Submitted by Association of Washington Cities’ Advocacy Group.
The Federal Communications Commission released a pre-production draft of its new National Broadband Map. The map shows where internet service is – and is not – available, down to your residents’ neighborhood and home. This draft map release kicks off the public challenge process that will play a critical role in improving the accuracy of the map and bring needed funding for broadband to Washington—which is particularly important in unserved and underserved communities, and disadvantaged communities.
The FCC’s current mapping comes from internet service providers’ reports of where they make internet services available, which may not be fully accurate. Your residents can dispute and challenge map information that they believe is inaccurate.
The challenge process is an important step in the FCC’s broadband data collection effort since most of the broadband money in the Bipartisan Infrastructure Law (BIL) will use a formula based off of map data. Cities should start working with their communities now to help ensure that accurate mapping data is reported.
Cities should start working with their communities now to help ensure that accurate mapping data is reported.
Next steps for community engagement
Share this information with your communities, local partners, and anchor institutions (such as local businesses and libraries) to generate widespread participation in the challenge process. Washington needs wide participation from residents and business owners from every corner of the state.
The accuracy of the final FCC maps will directly impact Washington’s federal broadband funding allocation in the coming years and support cities to increase connectivity for our residents. It’s also critical that your underserved and disadvantaged communities are engaged to ensure their reported broadband coverage is accurately captured and reflected in the maps. Challenges should be filed no later than Jan. 13. Here’s how to get started:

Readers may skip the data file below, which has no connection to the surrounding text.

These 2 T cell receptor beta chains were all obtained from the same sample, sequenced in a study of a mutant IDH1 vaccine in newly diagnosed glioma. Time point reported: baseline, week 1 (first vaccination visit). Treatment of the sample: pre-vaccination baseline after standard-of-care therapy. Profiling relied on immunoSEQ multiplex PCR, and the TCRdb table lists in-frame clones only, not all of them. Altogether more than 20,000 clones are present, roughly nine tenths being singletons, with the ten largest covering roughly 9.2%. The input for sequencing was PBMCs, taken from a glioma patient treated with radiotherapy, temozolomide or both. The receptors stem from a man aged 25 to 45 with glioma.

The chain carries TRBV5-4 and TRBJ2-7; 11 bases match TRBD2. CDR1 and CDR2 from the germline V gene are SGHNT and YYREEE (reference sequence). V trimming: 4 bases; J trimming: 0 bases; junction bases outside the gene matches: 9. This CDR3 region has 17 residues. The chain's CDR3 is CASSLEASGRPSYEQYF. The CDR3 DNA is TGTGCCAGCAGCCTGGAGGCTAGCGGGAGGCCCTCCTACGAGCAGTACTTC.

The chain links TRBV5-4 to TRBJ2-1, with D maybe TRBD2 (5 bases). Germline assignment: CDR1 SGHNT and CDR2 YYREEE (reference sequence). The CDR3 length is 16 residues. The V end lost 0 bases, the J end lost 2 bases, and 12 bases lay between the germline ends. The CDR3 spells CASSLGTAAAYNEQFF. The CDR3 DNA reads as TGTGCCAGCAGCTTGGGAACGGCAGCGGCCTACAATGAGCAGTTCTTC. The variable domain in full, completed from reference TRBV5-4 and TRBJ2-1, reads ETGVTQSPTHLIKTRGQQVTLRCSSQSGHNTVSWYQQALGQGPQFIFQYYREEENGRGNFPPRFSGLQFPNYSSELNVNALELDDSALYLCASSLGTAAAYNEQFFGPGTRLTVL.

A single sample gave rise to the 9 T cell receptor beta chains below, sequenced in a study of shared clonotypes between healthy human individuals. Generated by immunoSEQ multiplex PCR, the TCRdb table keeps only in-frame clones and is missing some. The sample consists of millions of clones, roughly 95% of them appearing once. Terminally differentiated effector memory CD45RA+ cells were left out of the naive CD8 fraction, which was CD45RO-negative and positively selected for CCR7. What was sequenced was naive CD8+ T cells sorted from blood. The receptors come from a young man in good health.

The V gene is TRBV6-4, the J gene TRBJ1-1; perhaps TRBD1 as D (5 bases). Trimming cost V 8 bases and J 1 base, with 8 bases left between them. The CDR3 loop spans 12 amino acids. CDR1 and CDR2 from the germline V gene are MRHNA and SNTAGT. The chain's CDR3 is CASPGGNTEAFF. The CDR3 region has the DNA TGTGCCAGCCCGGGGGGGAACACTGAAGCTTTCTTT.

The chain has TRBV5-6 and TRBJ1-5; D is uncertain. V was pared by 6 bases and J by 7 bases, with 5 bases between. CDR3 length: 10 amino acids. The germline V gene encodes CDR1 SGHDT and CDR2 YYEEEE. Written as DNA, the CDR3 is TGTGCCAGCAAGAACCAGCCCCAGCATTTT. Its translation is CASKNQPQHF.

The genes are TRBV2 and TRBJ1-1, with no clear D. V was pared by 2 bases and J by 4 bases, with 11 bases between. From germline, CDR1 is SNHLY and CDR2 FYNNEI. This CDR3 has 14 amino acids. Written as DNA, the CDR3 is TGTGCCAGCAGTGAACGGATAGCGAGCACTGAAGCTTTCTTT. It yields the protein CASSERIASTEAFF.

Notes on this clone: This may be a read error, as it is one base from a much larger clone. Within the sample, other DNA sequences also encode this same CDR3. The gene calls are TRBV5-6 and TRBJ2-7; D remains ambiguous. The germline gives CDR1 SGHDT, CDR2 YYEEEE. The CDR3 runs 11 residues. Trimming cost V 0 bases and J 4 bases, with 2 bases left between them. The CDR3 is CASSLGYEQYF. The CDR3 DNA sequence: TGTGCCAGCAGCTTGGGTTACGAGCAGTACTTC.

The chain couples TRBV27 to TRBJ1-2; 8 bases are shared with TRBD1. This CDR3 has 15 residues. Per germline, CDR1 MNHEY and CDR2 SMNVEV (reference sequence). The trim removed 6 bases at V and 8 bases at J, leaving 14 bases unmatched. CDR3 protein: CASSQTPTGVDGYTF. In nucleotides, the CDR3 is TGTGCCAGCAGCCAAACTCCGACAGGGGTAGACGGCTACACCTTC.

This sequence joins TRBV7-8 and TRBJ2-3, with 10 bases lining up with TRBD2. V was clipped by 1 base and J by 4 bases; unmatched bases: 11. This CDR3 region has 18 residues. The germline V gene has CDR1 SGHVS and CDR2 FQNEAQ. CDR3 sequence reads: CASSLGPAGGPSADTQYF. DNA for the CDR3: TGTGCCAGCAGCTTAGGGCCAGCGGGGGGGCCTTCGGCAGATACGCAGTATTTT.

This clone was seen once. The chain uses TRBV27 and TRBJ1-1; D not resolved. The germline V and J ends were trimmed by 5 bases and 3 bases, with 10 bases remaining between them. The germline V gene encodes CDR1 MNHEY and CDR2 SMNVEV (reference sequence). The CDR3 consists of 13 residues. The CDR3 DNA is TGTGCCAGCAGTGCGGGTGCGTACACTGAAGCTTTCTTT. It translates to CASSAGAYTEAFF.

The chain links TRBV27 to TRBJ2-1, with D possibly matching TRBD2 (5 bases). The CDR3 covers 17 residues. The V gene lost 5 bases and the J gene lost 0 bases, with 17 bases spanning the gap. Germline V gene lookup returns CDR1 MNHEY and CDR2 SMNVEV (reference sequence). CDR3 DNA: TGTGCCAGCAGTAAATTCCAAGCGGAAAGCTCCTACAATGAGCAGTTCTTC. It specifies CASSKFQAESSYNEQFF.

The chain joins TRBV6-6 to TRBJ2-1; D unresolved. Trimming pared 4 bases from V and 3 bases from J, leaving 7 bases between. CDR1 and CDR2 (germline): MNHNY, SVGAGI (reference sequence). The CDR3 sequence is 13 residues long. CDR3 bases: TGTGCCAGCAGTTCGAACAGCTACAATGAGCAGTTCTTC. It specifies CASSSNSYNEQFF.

Guide your residents to view the maps at broadbandmap.fcc.gov.
Search for a home address to find information about the fixed and mobile services that internet providers report.
If the fixed internet services shown on the map are not actually available at the user’s location, they may file a challenge with the FCC directly through the map interface to correct the information.
Map users can also correct information about their location and add their location to the map if it is missing.
The draft map also allows users to view the mobile wireless coverage reported by cellular service providers.
The FCC also launched an updated version of the FCC Speed Test App to enable users to quickly compare the performance and coverage of their mobile networks to that reported by their provider. The app allows users to submit their mobile speed test data in support of a challenge to a wireless service provider’s claimed coverage. New users can download the FCC Speed Test App in both the Apple App Store and Google Play Store. Existing app users should update the app to gain these new features.
A video tutorial and more information on how to submit challenges is available at fcc.gov/BroadbandData/consumers.
For more information about the BDC, please visit the Broadband Data Collection website at fcc.gov/BroadbandData.
How to submit an availability challenge – YouTube